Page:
Casey Smith, Comanche’s Aussie boat captain who relocated to Portsmouth, led the charge to repair the steering system. According to crew member Dana, “Casey began figuring out solutions for reattaching the broken rudder tiller arm. Louis Sinclair and I then came in as the worker ants for Casey and worked for about 30 minutes until the rudder was once again attached to the steering system. On deck, the team was not sure if we would be able to get it fixed. So they began heading back for Sydney.”

Read checked in frequently on the progress of the repair. Casey told him, “Mate, don’t go anywhere. Let’s just hang here for a little bit.” After the crew did their repair work at sea, just three stainless threads held the steering system together. Then it was time for Read to make the toughest call of the race.

Forget about “Tack or stay?” the big question was, “Was it safe to continue?”

Read and his advisors (known as the afterguard) decided it was. It was not a decision they made lightly. Read said, “This is a hard race. I have sailed around the world two and a half times and I thought I had seen it all but this is one hard body of water.”

With Big Joe Fanelli leading the grinding team, Westie Barlowe from Narragansett doing whatever was necessary, and pugnacious Jimmy Spithill on a busman’s holiday from Oracle steering every chance he got, the yacht that is lovingly known around the world as the “fat bottomed girl” sent it and arrived at the dock winning line honors with a time of 2 days, 8 hours, 58 minutes and 30 seconds.

According to Dana, every second after the repair was made, “the boat was a dream and gave us an awesome ride to Hobart.” Just 50 miles behind Comanche was George David’s Rambler 88 with Jerry Kirby on the bow, his son Rome calling tactics and grinding, and Mick Harvey of Newport’s legendary International Yacht and Athletic Club on board.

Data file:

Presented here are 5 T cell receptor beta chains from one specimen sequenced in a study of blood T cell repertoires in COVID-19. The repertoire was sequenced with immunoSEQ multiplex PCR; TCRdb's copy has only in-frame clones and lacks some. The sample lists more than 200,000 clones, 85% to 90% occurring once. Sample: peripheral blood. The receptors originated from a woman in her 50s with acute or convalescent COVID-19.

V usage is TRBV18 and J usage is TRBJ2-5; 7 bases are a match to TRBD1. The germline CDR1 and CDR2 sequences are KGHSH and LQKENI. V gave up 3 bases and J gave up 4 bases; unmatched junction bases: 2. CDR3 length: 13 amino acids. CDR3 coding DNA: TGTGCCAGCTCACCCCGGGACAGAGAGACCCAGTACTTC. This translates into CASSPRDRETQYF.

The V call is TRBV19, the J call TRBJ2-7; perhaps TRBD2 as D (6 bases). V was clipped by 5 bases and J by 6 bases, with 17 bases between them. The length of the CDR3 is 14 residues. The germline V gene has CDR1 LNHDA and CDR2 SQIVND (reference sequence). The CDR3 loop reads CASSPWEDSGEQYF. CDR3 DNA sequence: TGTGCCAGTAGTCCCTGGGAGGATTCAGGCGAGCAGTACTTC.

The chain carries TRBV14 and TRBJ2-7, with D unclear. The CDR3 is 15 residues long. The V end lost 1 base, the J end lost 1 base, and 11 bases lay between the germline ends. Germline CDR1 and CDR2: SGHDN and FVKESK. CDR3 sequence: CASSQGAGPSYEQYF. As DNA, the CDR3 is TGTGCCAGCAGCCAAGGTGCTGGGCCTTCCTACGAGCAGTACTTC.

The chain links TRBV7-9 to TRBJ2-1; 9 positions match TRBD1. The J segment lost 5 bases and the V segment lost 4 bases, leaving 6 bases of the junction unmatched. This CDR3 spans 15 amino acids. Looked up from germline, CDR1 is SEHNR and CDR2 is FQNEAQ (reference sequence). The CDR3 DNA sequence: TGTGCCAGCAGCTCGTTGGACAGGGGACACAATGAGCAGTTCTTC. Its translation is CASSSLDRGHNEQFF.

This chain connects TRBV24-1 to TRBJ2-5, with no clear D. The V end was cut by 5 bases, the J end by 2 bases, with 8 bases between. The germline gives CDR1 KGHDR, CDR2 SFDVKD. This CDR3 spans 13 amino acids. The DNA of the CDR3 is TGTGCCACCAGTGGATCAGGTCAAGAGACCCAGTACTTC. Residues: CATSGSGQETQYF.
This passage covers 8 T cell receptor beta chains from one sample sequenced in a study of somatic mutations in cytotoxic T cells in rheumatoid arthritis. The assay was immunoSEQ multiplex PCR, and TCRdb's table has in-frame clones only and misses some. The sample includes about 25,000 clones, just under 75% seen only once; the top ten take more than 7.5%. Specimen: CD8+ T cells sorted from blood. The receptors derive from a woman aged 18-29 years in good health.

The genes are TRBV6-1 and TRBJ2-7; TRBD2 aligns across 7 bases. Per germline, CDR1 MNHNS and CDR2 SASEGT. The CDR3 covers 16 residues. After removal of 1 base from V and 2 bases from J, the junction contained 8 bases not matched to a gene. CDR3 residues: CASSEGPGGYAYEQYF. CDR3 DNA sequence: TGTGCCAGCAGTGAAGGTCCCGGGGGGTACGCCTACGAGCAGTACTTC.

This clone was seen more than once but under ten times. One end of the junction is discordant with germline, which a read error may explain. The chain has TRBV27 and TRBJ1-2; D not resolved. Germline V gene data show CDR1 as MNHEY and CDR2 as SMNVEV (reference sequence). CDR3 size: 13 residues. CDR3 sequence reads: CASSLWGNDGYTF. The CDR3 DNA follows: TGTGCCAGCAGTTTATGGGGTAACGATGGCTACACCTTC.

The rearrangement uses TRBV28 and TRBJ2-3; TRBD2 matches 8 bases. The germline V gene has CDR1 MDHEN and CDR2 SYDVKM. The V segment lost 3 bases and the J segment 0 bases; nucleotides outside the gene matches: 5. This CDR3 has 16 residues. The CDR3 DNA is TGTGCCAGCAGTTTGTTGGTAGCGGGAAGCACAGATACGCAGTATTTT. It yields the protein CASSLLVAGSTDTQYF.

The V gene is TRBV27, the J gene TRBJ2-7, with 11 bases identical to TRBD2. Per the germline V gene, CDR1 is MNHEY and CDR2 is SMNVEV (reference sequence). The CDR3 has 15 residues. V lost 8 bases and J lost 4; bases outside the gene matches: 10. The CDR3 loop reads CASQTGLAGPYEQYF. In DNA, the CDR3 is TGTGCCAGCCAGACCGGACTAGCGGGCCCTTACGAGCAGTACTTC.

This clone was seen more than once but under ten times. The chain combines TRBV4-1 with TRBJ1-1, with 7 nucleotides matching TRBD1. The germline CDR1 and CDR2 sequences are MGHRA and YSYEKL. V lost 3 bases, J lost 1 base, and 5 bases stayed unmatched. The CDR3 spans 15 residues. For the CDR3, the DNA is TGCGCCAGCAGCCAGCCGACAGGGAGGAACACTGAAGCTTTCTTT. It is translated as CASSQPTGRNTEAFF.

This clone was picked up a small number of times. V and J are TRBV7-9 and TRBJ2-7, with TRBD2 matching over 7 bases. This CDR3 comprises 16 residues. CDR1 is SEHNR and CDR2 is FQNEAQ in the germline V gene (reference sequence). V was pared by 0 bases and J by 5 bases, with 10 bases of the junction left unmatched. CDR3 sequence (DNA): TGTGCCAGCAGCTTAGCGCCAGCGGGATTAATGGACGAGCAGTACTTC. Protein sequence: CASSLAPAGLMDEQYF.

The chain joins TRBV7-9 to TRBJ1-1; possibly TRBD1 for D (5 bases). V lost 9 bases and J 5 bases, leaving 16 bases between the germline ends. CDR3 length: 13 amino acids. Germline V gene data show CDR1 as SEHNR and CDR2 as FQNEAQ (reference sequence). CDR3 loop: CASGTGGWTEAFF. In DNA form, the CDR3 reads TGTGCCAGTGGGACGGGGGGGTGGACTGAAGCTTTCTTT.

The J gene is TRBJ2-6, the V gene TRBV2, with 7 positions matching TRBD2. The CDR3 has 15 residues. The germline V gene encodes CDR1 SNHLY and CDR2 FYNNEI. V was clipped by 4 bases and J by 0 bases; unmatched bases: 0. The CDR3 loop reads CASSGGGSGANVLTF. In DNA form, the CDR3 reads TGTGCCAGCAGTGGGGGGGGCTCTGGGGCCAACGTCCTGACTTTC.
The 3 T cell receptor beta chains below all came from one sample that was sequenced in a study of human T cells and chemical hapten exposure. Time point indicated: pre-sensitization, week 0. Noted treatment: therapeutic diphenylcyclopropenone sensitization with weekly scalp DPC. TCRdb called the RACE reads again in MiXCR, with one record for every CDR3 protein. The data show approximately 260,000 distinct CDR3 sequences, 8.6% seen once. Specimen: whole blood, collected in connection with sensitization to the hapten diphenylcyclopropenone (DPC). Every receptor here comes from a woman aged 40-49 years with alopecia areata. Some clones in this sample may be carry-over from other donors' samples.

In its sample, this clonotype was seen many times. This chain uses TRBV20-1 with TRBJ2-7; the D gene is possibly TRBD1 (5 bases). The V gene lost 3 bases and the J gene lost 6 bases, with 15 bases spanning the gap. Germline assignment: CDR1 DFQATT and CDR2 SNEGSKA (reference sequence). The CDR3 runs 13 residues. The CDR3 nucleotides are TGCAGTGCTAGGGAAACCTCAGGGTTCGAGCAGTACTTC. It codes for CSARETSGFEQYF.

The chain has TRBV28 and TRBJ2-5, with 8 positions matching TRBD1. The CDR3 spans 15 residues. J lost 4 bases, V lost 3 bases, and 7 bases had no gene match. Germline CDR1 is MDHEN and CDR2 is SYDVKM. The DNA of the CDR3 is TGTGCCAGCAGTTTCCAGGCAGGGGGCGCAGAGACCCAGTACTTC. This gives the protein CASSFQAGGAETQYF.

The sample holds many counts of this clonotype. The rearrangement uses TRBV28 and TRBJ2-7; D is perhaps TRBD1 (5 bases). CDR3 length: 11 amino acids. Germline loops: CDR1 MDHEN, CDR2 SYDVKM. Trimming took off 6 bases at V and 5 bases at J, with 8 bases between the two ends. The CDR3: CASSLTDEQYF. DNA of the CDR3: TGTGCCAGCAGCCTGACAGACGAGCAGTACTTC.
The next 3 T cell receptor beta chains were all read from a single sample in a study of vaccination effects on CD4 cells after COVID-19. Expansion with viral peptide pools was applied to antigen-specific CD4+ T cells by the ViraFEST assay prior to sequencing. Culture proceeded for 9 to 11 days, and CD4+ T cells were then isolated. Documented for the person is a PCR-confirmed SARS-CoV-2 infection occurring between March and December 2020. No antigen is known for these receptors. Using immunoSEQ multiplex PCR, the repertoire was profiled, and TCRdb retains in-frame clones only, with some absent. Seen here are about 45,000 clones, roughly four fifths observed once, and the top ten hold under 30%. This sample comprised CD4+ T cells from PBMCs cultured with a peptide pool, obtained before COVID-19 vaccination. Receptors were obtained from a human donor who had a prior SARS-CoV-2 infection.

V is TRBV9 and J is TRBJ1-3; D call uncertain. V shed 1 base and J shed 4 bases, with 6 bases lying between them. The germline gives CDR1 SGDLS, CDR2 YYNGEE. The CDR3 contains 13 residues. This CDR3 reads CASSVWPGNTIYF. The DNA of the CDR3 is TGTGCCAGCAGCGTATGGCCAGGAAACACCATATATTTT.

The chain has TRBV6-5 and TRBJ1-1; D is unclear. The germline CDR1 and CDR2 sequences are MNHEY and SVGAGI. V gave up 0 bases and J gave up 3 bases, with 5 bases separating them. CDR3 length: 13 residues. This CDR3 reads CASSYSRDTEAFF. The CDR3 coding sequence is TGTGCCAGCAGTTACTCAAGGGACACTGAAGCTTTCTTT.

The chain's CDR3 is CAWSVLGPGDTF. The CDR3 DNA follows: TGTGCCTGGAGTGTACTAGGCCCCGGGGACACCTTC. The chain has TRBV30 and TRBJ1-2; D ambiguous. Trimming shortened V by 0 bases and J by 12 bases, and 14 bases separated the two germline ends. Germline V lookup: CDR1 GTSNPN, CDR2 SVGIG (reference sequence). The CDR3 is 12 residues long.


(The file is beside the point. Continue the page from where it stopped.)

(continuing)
It was the first time in the history of the Sydney to Hobart race a woman owner won the event, and Kristy Hinze-Clark was jubilant. When asked if the team would be back to defend next year, her husband and co-owner Jim Clark was hesitant. Without missing a beat, Hinze assured the press Comanche would be back for more.

Tim Hacket, one of the maxiyacht’s project managers who supervised her build at Hodgdon Yachts wrote, “After a busy year with the boat, constantly improving our performance it's great to be back in Australia and come away with the win. The boat was certainly put through its paces during the race. We are assessing the damage but there is nothing that we can't address when we get back to the U.S. in six weeks.”

Ken Read has raced around the world two and a half times and he’s forgotten more about sailboat racing than most people will ever know. But one thing is for certain. He’ll never forget the time his team hung on by three stainless steel threads to win the Sydney to Hobart race in the most outrageous yacht to ever hit the water.

Read said it was “one of the most intense, unpredictable, and crazy wins I have witnessed in my career. All thanks to an amazing team and a special boat. Great to be a part of it but even better when it's over!”